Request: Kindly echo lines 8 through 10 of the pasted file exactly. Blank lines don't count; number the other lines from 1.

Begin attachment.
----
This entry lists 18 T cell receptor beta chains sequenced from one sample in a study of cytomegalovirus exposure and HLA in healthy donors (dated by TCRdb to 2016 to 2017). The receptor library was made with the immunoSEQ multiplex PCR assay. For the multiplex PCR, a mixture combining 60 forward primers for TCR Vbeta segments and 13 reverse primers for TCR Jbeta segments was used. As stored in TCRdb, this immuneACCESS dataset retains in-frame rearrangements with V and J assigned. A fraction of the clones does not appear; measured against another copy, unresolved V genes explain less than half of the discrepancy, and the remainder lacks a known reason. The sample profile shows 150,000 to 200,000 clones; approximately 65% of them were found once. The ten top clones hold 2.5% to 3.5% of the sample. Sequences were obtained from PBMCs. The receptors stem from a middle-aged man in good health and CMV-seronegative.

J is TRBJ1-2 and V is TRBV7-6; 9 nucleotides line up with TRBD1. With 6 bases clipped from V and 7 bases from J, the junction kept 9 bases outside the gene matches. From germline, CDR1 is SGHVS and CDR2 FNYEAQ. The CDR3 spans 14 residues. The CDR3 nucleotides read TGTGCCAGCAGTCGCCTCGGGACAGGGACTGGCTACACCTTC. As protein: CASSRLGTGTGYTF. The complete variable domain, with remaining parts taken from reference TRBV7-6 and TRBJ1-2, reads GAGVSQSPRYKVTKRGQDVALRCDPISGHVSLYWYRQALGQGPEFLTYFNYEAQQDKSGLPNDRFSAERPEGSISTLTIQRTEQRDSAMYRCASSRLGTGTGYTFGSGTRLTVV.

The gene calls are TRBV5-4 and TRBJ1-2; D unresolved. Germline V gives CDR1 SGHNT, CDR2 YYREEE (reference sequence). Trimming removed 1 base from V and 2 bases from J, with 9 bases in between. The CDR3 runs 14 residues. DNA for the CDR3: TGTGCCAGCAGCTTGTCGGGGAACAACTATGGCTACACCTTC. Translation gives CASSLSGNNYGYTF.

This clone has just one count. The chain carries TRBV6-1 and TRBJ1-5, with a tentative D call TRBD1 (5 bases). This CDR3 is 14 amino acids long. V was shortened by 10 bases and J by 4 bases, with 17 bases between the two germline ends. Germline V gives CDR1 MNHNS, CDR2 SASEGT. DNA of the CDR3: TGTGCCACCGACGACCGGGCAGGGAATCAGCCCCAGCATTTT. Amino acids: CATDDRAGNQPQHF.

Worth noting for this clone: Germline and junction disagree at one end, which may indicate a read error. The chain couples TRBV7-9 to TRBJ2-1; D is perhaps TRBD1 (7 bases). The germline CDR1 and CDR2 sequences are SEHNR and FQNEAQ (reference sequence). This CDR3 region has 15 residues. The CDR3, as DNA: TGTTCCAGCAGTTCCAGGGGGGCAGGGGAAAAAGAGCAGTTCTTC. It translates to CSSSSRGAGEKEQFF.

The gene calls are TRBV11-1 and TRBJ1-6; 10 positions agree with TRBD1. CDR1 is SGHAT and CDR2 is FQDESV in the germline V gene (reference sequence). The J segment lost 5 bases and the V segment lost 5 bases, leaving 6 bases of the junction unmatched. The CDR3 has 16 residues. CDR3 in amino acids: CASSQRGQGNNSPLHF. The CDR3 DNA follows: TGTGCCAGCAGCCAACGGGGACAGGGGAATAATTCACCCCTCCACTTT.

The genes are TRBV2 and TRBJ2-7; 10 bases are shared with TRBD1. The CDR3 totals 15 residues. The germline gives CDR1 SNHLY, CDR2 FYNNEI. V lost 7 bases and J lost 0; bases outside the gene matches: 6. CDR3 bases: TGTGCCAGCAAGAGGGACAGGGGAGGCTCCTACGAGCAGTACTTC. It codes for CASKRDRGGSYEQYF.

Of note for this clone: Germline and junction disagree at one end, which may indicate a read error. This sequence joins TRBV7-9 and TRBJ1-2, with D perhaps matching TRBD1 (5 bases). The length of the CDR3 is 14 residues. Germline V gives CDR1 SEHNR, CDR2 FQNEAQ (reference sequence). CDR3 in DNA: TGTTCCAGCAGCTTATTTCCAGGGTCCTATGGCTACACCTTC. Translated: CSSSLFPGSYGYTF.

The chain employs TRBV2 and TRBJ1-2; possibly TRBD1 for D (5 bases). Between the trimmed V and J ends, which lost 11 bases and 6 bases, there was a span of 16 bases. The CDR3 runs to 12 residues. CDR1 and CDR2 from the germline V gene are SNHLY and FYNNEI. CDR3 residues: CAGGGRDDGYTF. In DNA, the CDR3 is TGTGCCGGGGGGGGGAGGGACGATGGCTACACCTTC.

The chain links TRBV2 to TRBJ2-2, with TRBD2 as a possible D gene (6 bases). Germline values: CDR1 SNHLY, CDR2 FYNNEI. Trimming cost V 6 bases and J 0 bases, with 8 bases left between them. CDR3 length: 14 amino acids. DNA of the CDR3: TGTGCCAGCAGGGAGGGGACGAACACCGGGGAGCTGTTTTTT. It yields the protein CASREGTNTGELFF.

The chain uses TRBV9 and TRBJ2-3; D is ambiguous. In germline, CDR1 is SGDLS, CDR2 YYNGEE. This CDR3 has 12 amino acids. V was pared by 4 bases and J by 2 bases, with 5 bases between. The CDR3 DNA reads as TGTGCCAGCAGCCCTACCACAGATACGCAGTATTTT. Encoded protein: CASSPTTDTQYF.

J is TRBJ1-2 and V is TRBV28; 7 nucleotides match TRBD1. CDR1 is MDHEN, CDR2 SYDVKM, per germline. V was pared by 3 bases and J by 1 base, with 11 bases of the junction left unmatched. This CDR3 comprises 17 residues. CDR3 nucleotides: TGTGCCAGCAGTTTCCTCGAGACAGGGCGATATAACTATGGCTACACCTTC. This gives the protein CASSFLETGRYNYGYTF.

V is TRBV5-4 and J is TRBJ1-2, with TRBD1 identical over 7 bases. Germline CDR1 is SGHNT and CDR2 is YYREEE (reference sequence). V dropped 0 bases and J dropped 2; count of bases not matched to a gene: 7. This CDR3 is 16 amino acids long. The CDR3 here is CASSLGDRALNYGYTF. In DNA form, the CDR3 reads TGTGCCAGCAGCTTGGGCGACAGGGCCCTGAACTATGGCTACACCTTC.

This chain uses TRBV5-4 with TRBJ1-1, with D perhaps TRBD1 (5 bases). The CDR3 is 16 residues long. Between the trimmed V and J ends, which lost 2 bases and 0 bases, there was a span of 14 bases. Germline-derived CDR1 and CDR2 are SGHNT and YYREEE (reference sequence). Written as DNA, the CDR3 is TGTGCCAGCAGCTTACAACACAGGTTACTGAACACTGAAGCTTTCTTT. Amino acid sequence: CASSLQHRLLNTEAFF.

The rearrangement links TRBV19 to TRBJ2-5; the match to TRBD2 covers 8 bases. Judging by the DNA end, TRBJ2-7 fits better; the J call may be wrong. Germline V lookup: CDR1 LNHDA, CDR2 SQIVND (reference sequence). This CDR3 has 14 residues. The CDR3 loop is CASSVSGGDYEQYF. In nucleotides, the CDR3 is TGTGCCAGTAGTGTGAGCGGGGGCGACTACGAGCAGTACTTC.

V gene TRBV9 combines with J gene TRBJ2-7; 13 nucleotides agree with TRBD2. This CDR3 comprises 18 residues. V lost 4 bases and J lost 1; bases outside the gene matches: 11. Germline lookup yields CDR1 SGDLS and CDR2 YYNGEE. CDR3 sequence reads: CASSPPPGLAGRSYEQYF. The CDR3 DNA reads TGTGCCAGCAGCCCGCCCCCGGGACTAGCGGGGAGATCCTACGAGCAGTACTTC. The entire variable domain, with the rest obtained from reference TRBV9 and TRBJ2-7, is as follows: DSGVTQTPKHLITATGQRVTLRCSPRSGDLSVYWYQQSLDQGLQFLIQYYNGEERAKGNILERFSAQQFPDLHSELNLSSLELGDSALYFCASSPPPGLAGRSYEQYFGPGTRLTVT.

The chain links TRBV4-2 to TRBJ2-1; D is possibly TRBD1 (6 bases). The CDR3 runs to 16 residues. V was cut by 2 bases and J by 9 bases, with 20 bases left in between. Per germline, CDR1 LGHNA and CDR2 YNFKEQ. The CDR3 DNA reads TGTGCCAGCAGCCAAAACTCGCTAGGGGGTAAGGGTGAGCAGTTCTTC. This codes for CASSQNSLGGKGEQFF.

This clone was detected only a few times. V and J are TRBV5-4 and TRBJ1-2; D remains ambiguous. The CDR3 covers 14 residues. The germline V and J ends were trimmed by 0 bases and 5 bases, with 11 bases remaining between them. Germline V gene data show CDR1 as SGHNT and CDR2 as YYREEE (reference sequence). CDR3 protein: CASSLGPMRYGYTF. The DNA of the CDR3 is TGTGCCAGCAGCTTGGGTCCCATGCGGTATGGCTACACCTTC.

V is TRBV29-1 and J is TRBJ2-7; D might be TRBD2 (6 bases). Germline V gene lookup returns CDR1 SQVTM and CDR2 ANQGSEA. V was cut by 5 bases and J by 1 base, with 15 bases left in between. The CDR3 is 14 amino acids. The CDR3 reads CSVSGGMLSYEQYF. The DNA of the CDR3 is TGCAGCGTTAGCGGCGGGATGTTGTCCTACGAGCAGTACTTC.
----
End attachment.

Of note for this clone: Germline and junction disagree at one end, which may indicate a read error. This sequence joins TRBV7-9 and TRBJ1-2, with D perhaps matching TRBD1 (5 bases). The length of the CDR3 is 14 residues. Germline V gives CDR1 SEHNR, CDR2 FQNEAQ (reference sequence). CDR3 in DNA: TGTTCCAGCAGCTTATTTCCAGGGTCCTATGGCTACACCTTC. Translated: CSSSLFPGSYGYTF.

The chain employs TRBV2 and TRBJ1-2; possibly TRBD1 for D (5 bases). Between the trimmed V and J ends, which lost 11 bases and 6 bases, there was a span of 16 bases. The CDR3 runs to 12 residues. CDR1 and CDR2 from the germline V gene are SNHLY and FYNNEI. CDR3 residues: CAGGGRDDGYTF. In DNA, the CDR3 is TGTGCCGGGGGGGGGAGGGACGATGGCTACACCTTC.

The chain links TRBV2 to TRBJ2-2, with TRBD2 as a possible D gene (6 bases). Germline values: CDR1 SNHLY, CDR2 FYNNEI. Trimming cost V 6 bases and J 0 bases, with 8 bases left between them. CDR3 length: 14 amino acids. DNA of the CDR3: TGTGCCAGCAGGGAGGGGACGAACACCGGGGAGCTGTTTTTT. It yields the protein CASREGTNTGELFF.